A walk in the woods. A stroll through a city park. How often have you lost yourself in nature and felt instantly better? We know from previous studies that green spaces—areas with lots of plants and trees—have a positive effect on human health, and now a new study has found evidence that living in greener areas is particularly beneficial for women.
Researchers from the Harvard T.H. Chan School of Public Health and Brigham and Women’s Hospital in Boston recently completed a long-term study involving more than 100,000 women across the country. Using satellite imagery to detect vegetation levels in a given area, they were able to determine that women who lived closest to green spaces actually lived longer than those living in areas where there was little to no greenery.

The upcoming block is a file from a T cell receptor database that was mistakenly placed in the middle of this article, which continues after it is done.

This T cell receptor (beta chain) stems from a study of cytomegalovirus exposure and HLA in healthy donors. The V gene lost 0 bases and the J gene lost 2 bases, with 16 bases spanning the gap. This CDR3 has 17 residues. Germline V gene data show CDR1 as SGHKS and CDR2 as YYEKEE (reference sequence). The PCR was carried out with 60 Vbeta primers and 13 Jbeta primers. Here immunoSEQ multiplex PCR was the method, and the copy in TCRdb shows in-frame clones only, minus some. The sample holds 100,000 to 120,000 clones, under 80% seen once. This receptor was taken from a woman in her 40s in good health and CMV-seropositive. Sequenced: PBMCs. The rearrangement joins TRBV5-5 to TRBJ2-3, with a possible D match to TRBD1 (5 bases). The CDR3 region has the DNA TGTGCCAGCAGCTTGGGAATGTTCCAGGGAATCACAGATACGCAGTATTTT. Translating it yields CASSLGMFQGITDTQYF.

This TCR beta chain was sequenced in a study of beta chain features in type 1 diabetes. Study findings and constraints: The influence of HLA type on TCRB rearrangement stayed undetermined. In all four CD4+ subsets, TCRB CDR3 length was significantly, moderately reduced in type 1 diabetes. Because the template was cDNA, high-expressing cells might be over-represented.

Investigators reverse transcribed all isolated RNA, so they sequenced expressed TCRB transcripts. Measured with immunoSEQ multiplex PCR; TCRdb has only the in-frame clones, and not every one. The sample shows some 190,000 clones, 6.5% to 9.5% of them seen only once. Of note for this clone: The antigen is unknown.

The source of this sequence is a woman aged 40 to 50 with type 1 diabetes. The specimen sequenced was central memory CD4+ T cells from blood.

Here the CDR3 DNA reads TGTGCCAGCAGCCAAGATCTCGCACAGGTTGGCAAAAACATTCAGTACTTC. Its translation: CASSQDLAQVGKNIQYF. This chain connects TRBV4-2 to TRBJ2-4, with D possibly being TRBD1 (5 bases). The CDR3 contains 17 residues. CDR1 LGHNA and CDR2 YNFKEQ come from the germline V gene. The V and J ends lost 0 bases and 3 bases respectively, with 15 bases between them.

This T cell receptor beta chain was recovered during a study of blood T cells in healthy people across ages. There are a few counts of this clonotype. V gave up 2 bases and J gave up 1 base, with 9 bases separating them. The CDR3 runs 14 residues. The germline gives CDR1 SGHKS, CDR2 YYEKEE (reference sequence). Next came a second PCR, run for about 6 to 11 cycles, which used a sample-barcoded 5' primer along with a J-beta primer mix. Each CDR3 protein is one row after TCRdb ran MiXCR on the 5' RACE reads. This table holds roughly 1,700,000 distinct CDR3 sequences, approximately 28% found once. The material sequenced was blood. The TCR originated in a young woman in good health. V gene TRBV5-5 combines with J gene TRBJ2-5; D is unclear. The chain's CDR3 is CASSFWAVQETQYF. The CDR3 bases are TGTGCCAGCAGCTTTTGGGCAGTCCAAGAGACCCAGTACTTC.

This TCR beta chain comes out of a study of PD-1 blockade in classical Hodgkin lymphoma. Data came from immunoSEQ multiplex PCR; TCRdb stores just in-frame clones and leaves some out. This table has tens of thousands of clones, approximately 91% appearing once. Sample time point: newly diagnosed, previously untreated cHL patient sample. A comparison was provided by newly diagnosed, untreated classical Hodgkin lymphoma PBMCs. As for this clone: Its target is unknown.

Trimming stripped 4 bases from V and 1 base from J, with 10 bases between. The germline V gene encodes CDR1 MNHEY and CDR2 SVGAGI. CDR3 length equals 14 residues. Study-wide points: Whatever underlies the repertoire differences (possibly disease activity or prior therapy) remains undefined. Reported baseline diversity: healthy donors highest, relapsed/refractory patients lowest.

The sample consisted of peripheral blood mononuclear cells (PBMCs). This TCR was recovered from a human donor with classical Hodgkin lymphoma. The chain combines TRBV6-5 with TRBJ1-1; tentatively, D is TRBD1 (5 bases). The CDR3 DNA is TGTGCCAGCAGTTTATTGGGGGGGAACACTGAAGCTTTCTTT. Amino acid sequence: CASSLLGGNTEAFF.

Results of the study, published online in the journal Environmental Health Perspectives, noted a 12 percent lower mortality rate overall, as well as a strong link to better respiratory health and fewer cancer-related deaths. Not only that, but living in close proximity to green spaces was also associated with improvements in mental health and lower levels of depression.
Study authors believe their findings present a unique opportunity for cities and communities to improve the health and well-being of residents by adding more green spaces.